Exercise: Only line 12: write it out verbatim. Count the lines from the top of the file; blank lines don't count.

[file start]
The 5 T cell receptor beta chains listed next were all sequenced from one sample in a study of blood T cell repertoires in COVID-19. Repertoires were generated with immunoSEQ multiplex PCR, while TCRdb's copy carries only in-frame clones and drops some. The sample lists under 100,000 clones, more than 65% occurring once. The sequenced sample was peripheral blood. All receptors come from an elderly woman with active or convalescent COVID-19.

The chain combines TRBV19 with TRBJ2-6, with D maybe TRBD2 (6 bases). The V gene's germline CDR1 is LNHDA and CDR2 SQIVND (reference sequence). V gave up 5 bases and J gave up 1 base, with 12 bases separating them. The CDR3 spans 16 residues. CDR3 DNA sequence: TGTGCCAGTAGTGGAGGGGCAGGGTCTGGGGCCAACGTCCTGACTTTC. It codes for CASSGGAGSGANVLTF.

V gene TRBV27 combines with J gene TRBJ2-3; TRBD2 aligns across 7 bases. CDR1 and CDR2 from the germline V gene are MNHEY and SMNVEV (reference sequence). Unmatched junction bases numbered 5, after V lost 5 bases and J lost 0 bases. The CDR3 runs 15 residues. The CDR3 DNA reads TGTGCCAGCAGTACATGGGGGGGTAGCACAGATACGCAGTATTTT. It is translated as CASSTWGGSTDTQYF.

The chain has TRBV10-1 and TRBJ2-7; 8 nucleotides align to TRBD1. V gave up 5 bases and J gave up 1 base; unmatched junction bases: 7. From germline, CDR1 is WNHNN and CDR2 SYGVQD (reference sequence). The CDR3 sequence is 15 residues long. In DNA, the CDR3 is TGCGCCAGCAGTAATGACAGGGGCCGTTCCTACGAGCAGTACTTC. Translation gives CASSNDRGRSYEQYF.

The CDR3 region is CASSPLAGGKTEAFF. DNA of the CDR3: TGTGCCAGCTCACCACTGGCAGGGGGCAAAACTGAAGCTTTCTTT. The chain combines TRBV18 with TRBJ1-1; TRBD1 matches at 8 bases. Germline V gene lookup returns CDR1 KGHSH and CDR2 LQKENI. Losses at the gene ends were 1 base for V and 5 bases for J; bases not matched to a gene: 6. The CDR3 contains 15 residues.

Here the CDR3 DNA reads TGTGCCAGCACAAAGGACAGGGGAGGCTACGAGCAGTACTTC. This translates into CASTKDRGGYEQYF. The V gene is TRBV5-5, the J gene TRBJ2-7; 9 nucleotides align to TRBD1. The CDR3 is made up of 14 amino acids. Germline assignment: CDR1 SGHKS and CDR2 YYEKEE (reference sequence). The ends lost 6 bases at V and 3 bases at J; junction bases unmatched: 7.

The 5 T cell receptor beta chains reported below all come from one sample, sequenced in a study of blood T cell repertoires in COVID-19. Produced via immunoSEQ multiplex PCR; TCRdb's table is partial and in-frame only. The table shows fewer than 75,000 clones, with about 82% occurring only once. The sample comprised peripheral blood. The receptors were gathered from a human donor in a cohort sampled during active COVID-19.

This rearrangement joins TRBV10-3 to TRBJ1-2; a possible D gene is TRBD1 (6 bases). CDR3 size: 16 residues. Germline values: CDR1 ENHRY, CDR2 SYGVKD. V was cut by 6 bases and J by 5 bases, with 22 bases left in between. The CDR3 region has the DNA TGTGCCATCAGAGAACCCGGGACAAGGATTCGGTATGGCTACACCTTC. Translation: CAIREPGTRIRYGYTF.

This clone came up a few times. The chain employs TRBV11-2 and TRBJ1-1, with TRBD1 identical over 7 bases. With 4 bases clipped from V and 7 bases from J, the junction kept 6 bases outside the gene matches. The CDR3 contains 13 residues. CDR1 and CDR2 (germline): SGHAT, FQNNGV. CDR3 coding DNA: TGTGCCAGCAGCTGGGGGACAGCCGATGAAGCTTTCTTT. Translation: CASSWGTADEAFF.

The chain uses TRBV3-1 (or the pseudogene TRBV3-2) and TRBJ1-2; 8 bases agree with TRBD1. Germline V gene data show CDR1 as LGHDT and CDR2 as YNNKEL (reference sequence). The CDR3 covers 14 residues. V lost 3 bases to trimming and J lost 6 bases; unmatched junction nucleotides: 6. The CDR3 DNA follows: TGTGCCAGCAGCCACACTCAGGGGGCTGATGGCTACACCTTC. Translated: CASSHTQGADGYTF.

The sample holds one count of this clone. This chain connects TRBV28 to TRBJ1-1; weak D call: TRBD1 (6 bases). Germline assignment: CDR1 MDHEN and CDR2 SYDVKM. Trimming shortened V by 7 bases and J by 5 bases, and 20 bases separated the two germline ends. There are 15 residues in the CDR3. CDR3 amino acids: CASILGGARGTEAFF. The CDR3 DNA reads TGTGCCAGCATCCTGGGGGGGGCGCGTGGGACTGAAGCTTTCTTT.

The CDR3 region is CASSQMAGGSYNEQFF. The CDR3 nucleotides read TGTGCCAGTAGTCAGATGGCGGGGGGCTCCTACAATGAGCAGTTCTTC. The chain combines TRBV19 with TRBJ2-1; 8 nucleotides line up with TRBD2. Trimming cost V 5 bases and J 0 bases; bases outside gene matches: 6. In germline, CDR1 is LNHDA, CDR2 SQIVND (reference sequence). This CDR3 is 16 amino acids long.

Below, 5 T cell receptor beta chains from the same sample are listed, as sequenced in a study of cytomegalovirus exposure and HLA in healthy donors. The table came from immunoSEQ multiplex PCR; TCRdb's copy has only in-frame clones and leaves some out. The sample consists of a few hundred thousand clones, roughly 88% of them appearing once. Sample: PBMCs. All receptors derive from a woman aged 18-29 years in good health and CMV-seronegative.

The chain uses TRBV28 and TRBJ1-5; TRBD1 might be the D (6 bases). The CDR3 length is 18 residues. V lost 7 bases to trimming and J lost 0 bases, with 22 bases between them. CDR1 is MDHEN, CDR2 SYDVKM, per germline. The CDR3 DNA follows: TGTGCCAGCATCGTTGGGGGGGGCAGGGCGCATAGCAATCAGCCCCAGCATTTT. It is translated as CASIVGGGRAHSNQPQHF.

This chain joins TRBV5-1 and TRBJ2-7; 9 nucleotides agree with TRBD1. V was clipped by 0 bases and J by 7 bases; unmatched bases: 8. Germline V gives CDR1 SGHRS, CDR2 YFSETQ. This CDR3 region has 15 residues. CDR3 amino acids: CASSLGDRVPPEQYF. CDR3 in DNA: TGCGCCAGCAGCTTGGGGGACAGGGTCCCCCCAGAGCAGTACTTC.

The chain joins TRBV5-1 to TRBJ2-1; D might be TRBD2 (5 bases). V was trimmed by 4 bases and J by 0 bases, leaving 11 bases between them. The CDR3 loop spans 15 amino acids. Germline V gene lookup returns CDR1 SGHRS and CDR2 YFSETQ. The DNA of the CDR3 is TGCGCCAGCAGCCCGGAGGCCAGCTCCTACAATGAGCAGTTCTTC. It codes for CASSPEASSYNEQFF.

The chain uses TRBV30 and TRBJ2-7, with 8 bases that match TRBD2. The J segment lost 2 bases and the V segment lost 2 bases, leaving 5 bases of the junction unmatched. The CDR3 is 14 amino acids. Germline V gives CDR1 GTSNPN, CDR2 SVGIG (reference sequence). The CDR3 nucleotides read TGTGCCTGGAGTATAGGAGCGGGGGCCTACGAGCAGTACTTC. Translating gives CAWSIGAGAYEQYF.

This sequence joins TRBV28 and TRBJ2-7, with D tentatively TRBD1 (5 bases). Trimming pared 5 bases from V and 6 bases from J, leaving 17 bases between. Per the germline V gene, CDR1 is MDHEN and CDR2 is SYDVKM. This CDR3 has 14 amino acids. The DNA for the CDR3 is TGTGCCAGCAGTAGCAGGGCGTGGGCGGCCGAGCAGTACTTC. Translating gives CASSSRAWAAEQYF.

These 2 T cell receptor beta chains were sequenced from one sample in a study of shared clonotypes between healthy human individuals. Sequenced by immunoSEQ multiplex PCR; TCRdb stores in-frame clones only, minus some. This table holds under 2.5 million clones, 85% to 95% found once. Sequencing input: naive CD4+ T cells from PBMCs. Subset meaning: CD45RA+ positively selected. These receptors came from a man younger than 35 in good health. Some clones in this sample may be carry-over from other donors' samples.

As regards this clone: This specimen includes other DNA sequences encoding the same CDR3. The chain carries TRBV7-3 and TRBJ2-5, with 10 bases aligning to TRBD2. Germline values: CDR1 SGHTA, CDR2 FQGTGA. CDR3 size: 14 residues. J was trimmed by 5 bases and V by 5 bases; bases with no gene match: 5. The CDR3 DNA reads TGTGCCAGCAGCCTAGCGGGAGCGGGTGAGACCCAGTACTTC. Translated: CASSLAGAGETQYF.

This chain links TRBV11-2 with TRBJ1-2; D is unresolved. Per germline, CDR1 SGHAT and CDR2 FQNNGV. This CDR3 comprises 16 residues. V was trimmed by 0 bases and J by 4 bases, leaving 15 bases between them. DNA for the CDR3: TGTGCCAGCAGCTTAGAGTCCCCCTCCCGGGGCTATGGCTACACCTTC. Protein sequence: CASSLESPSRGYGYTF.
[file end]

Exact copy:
The CDR3 region is CASSQMAGGSYNEQFF. The CDR3 nucleotides read TGTGCCAGTAGTCAGATGGCGGGGGGCTCCTACAATGAGCAGTTCTTC. The chain combines TRBV19 with TRBJ2-1; 8 nucleotides line up with TRBD2. Trimming cost V 5 bases and J 0 bases; bases outside gene matches: 6. In germline, CDR1 is LNHDA, CDR2 SQIVND (reference sequence). This CDR3 is 16 amino acids long.